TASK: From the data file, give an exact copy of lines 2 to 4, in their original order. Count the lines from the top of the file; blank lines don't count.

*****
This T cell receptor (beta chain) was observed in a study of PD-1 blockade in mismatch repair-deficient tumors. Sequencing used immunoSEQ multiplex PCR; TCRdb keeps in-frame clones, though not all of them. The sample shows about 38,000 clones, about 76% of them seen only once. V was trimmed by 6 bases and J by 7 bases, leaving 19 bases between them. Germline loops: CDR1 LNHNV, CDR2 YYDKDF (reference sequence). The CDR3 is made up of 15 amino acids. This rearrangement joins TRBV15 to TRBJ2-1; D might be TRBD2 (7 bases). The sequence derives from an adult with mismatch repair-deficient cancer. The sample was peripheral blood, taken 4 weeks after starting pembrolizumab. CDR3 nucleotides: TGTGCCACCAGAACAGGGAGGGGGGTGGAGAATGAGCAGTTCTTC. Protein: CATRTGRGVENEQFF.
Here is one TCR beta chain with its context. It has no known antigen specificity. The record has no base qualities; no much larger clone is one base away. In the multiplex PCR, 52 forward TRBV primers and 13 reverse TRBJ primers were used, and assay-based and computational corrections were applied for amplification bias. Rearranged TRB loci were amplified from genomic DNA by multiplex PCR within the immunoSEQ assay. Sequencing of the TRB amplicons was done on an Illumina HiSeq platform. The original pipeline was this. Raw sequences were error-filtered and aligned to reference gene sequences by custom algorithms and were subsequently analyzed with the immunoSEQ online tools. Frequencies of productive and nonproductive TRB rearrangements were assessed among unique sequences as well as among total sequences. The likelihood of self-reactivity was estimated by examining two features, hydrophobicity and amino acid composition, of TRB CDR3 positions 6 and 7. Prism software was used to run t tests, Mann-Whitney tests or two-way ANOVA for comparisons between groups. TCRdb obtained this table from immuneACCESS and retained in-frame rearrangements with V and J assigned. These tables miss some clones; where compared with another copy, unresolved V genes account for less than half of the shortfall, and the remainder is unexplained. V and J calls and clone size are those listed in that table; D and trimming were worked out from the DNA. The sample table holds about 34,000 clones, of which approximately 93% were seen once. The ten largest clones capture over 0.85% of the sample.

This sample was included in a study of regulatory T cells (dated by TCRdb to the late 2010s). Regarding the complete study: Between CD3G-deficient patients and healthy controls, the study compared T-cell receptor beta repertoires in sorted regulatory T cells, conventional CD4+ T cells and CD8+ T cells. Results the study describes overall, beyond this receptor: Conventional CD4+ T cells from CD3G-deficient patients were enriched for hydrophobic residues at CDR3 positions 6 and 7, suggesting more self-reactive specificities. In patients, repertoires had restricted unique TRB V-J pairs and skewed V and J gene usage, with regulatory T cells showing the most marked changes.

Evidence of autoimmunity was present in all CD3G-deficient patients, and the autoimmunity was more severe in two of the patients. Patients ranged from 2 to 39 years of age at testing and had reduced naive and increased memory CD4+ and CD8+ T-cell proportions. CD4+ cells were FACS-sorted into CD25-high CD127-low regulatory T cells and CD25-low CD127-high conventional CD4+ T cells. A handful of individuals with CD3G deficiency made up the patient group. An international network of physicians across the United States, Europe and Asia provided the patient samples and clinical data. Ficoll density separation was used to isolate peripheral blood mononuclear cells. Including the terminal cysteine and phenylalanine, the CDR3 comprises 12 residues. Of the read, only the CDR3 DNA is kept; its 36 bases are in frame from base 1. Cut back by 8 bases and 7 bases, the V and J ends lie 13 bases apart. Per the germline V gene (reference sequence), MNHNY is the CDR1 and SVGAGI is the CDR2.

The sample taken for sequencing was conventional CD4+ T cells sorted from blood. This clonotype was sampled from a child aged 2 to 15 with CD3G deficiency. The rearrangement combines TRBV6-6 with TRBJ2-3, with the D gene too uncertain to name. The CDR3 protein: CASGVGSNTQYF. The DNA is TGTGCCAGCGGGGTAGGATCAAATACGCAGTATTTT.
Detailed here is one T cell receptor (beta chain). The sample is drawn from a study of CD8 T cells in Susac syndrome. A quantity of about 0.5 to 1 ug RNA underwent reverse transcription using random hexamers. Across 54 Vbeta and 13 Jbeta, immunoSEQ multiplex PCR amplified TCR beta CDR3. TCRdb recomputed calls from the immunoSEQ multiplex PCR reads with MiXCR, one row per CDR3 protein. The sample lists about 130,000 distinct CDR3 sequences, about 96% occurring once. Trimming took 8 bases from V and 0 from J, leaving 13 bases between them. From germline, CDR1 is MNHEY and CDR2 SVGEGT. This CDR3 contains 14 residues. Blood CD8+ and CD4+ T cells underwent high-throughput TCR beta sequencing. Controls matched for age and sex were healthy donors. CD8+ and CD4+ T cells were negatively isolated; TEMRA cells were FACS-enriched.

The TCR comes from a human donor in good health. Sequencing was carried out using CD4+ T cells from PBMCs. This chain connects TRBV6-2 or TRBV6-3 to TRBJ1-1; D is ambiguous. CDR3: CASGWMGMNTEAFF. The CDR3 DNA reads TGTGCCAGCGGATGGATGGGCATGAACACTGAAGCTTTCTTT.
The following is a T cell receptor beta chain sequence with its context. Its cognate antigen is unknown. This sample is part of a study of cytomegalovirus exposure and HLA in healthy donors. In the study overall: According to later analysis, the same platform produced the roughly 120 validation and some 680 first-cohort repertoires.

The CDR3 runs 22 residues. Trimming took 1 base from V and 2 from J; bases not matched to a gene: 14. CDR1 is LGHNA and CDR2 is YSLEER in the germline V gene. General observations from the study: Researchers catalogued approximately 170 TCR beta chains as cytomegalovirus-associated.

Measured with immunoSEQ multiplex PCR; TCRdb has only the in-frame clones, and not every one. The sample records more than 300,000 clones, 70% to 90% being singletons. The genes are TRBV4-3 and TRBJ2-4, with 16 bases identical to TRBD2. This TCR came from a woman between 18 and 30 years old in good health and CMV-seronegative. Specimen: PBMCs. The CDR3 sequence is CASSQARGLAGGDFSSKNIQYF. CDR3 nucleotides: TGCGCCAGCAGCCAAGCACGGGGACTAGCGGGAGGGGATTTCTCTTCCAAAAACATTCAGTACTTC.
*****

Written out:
Here is one TCR beta chain with its context. It has no known antigen specificity. The record has no base qualities; no much larger clone is one base away. In the multiplex PCR, 52 forward TRBV primers and 13 reverse TRBJ primers were used, and assay-based and computational corrections were applied for amplification bias. Rearranged TRB loci were amplified from genomic DNA by multiplex PCR within the immunoSEQ assay. Sequencing of the TRB amplicons was done on an Illumina HiSeq platform. The original pipeline was this. Raw sequences were error-filtered and aligned to reference gene sequences by custom algorithms and were subsequently analyzed with the immunoSEQ online tools. Frequencies of productive and nonproductive TRB rearrangements were assessed among unique sequences as well as among total sequences. The likelihood of self-reactivity was estimated by examining two features, hydrophobicity and amino acid composition, of TRB CDR3 positions 6 and 7. Prism software was used to run t tests, Mann-Whitney tests or two-way ANOVA for comparisons between groups. TCRdb obtained this table from immuneACCESS and retained in-frame rearrangements with V and J assigned. These tables miss some clones; where compared with another copy, unresolved V genes account for less than half of the shortfall, and the remainder is unexplained. V and J calls and clone size are those listed in that table; D and trimming were worked out from the DNA. The sample table holds about 34,000 clones, of which approximately 93% were seen once. The ten largest clones capture over 0.85% of the sample.

This sample was included in a study of regulatory T cells (dated by TCRdb to the late 2010s). Regarding the complete study: Between CD3G-deficient patients and healthy controls, the study compared T-cell receptor beta repertoires in sorted regulatory T cells, conventional CD4+ T cells and CD8+ T cells. Results the study describes overall, beyond this receptor: Conventional CD4+ T cells from CD3G-deficient patients were enriched for hydrophobic residues at CDR3 positions 6 and 7, suggesting more self-reactive specificities. In patients, repertoires had restricted unique TRB V-J pairs and skewed V and J gene usage, with regulatory T cells showing the most marked changes.

Evidence of autoimmunity was present in all CD3G-deficient patients, and the autoimmunity was more severe in two of the patients. Patients ranged from 2 to 39 years of age at testing and had reduced naive and increased memory CD4+ and CD8+ T-cell proportions. CD4+ cells were FACS-sorted into CD25-high CD127-low regulatory T cells and CD25-low CD127-high conventional CD4+ T cells. A handful of individuals with CD3G deficiency made up the patient group. An international network of physicians across the United States, Europe and Asia provided the patient samples and clinical data. Ficoll density separation was used to isolate peripheral blood mononuclear cells. Including the terminal cysteine and phenylalanine, the CDR3 comprises 12 residues. Of the read, only the CDR3 DNA is kept; its 36 bases are in frame from base 1. Cut back by 8 bases and 7 bases, the V and J ends lie 13 bases apart. Per the germline V gene (reference sequence), MNHNY is the CDR1 and SVGAGI is the CDR2.